Netanyahu’s Mexican tweet

Here’s hoping the government of Israel holds its tweets and rethinks its strategy.

January 29, 2017 21:16
4 minute read.
PRIME MINISTER Benjamin Netanyahu speaks during question time at the Knesset yesterday

PRIME MINISTER Benjamin Netanyahu speaks during question time at the Knesset yesterday. (photo credit: MARC ISRAEL SELLEM/THE JERUSALEM POST)

What was Netanyahu thinking when he tweeted himself in the foot on Shabbat? There are three obvious reasons to question the wisdom of Prime Minister Benjamin Netanyahu’s decision to offer his support for US President Donald Trump’s plan to build a wall on the Mexican border at that particular moment: meddling, timing and groveling.

First, it is not generally considered a bright idea for an Israeli prime minister to wade into major policy disputes in the US, let those that have sown major international tensions. Second, it seems especially unwise to get involved in an immigration-related issue on the very day when American Jews (not to mention tens of millions of Americans generally, and even a few Republicans in Congress) are up in arms over President Trump’s discriminatory, and constitutionally questionable, 90-day ban on entry to the US from seven Muslim-majority countries (including permanent US residents). Finally, it is never recommended for a would-be statesman to prostrate himself like a fawning sycophant before his political patron.

But beyond these obvious considerations, there are two deeper reasons to worry about Prime Minister Netanyahu’s decision and, more generally, the strategy he seems to be adopting in response to the new regime in Washington.

The first is that Netanyahu seems to be signaling his willingness to join with other political opportunists in abetting the Trump administration’s demagoguery and Orwellian promotion of “alternative facts.”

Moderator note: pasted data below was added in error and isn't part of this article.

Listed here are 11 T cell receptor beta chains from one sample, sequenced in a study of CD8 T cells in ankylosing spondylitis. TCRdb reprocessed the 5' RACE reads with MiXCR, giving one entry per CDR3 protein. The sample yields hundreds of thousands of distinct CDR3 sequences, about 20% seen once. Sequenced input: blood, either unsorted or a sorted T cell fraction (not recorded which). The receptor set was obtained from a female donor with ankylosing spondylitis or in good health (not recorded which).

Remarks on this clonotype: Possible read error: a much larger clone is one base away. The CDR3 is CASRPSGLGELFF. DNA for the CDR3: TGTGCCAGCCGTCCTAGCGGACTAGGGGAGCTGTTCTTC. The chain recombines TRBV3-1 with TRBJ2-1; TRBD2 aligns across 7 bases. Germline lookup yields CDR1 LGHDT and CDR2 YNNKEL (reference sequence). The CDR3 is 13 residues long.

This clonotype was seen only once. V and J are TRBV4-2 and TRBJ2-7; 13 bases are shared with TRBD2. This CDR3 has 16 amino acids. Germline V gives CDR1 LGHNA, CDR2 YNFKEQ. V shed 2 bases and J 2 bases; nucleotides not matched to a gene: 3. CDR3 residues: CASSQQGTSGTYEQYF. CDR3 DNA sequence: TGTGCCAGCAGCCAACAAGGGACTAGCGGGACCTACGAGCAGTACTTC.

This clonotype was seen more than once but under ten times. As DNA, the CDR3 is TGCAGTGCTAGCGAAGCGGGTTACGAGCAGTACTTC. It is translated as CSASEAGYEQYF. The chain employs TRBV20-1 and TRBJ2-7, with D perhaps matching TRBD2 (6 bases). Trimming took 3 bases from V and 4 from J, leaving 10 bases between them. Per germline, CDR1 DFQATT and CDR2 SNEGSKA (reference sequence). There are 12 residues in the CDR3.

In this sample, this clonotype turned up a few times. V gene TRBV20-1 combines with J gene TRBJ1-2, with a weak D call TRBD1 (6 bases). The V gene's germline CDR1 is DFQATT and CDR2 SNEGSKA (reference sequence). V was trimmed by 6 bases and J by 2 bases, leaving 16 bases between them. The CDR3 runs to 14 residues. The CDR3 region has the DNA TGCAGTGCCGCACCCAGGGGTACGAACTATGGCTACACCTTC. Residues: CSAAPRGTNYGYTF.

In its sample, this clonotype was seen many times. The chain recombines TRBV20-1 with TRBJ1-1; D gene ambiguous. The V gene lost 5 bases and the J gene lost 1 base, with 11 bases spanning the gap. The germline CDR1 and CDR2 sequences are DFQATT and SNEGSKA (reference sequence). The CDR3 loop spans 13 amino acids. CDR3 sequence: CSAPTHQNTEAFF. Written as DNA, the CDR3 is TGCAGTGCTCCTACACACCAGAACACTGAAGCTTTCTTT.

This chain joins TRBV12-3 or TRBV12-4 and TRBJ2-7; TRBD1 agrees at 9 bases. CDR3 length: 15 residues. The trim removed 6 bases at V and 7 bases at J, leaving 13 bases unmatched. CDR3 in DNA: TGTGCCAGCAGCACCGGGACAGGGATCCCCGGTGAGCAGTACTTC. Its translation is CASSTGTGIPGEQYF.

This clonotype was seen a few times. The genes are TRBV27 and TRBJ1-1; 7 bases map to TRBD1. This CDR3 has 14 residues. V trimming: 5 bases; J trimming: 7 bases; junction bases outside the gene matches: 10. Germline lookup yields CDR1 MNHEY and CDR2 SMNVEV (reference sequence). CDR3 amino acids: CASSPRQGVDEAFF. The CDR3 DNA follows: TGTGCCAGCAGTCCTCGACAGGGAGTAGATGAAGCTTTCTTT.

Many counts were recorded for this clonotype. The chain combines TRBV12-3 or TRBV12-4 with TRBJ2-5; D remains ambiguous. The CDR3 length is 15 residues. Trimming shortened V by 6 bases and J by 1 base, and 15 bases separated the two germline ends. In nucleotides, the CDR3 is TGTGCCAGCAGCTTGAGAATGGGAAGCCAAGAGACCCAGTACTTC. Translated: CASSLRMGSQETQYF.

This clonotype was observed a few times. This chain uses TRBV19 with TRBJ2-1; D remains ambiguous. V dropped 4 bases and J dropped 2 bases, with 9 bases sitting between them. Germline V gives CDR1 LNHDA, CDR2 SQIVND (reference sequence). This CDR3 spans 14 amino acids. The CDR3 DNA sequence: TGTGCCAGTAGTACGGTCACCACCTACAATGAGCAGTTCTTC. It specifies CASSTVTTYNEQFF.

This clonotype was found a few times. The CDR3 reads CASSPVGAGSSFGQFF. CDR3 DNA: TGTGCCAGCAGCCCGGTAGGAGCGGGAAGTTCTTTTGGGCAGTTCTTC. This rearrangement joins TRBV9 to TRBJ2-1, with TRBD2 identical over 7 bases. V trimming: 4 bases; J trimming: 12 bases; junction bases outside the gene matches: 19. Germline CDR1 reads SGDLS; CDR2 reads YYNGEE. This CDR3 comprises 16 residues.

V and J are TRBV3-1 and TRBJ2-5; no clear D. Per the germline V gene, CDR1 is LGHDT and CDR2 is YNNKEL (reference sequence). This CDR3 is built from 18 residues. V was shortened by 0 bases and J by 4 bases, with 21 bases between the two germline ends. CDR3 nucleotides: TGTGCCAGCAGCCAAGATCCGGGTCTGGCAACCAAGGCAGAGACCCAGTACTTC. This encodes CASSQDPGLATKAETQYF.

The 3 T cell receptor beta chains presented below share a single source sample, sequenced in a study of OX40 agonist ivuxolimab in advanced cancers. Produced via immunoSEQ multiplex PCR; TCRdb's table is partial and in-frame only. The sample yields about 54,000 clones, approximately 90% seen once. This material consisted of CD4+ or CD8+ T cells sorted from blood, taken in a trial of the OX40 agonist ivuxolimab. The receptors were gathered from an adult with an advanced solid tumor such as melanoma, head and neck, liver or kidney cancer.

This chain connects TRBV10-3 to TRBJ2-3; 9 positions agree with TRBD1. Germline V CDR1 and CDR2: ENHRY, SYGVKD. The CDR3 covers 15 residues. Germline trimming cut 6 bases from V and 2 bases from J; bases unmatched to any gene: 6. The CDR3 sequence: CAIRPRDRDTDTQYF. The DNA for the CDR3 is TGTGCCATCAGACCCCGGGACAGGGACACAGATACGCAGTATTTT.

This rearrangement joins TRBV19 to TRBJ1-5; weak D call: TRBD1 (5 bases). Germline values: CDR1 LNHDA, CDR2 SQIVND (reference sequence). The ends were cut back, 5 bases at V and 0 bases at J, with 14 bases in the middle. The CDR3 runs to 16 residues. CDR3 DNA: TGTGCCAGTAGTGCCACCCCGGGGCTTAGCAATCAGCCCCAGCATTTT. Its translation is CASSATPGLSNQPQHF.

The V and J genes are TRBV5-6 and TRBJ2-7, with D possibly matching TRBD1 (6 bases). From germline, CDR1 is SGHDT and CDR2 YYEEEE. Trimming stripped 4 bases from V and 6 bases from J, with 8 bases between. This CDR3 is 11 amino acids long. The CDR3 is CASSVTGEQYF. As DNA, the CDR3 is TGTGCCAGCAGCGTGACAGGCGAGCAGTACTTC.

After all, undocumented migration from Mexico to the US has been essentially zero or even negative over the course of the Obama administration. Moreover, enforcement efforts against illegal immigration – measured by the Border Patrol budget, as well as related indicators – increased almost sevenfold from 1985 to 2008, and remained steady through the Obama years. Oh yeah, there is also no evidence that Mexican immigrants are more likely to “bad hombres”.

Note also that the common intuition that higher walls limit illegal immigration is wrong in the case of the Mexican border, as demonstrated by Princeton sociologist Douglas Massey and coauthors Karen Pren and Jorge Durand in the March 2016 of the American Journal of Sociology. How can this be? Well historically, the vast majority of migrants from Mexico went back and forth from their villages in Mexico to jobs in the United States. But when it became tougher to cross the border in the 1980s, this led many Mexicans to stay in the US for fear that they would have a hard time returning. Tougher enforcement was actually responsible for the surge in illegal immigrants.